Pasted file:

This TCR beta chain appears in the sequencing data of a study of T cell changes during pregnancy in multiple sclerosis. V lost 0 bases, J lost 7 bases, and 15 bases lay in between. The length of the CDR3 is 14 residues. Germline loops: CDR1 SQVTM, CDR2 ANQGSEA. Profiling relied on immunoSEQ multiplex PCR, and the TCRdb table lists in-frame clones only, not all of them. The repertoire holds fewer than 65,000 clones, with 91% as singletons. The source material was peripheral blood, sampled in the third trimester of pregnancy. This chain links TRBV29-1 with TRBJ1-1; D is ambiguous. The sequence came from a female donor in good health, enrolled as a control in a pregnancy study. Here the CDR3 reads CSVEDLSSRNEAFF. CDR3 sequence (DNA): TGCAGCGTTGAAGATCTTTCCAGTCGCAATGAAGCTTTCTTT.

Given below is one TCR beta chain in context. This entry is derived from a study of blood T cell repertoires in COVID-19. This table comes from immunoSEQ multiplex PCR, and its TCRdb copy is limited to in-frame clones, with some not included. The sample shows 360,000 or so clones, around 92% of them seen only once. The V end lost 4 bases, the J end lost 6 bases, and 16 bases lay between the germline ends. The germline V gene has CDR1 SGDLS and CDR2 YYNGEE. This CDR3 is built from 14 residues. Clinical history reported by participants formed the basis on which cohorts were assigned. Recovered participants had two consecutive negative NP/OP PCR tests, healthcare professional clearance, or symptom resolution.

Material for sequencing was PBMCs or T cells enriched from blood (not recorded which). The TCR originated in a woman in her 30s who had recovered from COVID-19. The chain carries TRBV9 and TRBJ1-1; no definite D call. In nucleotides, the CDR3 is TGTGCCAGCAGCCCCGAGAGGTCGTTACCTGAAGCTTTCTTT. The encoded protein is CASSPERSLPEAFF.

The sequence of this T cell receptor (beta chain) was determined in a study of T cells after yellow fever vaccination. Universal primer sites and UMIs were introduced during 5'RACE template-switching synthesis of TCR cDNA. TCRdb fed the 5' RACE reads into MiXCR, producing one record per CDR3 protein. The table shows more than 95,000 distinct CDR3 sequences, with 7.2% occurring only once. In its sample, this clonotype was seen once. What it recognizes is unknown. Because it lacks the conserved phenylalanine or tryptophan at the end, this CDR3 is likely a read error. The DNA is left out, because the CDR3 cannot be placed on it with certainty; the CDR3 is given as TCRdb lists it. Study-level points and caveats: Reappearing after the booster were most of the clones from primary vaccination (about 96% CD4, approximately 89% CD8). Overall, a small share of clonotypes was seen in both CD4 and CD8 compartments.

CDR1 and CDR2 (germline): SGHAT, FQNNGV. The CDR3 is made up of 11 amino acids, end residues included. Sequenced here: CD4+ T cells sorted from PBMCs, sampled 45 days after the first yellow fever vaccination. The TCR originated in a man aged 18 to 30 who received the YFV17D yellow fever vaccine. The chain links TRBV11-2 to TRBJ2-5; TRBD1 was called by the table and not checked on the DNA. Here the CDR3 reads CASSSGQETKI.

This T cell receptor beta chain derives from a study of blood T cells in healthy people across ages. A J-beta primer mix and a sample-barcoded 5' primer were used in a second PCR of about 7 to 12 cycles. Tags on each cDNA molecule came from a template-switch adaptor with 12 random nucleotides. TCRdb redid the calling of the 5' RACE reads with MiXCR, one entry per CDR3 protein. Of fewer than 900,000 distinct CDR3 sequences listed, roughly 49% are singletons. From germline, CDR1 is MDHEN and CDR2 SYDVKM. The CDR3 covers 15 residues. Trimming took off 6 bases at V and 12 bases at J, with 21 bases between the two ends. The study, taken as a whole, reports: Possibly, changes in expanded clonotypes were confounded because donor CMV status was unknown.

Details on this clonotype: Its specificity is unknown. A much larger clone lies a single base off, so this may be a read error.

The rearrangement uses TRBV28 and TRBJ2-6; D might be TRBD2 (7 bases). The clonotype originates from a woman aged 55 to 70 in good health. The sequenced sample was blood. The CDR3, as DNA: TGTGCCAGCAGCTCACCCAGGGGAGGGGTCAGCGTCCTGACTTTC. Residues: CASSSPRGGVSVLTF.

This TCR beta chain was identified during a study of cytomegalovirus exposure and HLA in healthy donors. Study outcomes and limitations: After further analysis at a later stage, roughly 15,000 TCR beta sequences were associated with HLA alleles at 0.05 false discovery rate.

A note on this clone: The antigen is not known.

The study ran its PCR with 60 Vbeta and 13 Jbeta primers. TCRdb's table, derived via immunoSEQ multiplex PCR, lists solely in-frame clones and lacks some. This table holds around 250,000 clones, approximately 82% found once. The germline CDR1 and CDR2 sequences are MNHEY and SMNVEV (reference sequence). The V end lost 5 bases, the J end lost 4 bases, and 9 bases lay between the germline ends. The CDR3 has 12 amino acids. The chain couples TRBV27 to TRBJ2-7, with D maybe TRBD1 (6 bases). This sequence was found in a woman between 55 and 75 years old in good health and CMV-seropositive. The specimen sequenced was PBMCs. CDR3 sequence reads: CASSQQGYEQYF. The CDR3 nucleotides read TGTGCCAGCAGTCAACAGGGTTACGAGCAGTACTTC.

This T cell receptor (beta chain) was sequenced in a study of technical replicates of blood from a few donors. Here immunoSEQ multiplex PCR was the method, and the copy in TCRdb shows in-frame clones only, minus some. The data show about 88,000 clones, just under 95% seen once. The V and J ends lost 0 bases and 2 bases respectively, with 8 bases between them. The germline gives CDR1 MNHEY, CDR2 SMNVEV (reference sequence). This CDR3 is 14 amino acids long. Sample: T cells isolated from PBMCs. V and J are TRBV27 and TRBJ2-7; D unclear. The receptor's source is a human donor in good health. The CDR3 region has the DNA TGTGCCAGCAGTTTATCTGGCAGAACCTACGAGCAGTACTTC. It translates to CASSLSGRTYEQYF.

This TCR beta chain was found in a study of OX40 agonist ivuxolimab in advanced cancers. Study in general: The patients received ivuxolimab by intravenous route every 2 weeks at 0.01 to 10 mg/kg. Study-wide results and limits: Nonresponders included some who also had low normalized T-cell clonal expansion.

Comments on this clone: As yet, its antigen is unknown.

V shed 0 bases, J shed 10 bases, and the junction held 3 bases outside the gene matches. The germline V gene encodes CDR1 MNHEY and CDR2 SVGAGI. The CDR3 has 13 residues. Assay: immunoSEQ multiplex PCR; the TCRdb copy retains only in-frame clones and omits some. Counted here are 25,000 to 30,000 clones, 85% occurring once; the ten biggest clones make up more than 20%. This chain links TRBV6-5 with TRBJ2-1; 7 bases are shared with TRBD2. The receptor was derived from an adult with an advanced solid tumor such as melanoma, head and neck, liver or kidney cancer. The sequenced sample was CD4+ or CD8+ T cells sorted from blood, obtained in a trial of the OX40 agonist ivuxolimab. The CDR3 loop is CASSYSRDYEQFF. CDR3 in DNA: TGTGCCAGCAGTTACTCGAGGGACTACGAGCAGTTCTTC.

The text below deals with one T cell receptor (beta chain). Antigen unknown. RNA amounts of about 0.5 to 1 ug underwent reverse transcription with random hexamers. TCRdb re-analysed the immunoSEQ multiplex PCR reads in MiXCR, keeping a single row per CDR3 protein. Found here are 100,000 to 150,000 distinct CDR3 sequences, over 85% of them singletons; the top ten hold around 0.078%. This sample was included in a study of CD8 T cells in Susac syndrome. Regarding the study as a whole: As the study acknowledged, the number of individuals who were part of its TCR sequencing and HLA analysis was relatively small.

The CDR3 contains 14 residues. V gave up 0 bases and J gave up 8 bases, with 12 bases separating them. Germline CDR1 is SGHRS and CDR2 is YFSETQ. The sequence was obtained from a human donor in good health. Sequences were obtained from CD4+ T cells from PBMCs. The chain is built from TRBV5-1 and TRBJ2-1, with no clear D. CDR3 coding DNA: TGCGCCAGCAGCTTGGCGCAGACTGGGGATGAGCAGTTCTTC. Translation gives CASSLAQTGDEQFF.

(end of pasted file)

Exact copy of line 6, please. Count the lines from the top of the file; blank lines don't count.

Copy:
This T cell receptor beta chain derives from a study of blood T cells in healthy people across ages. A J-beta primer mix and a sample-barcoded 5' primer were used in a second PCR of about 7 to 12 cycles. Tags on each cDNA molecule came from a template-switch adaptor with 12 random nucleotides. TCRdb redid the calling of the 5' RACE reads with MiXCR, one entry per CDR3 protein. Of fewer than 900,000 distinct CDR3 sequences listed, roughly 49% are singletons. From germline, CDR1 is MDHEN and CDR2 SYDVKM. The CDR3 covers 15 residues. Trimming took off 6 bases at V and 12 bases at J, with 21 bases between the two ends. The study, taken as a whole, reports: Possibly, changes in expanded clonotypes were confounded because donor CMV status was unknown.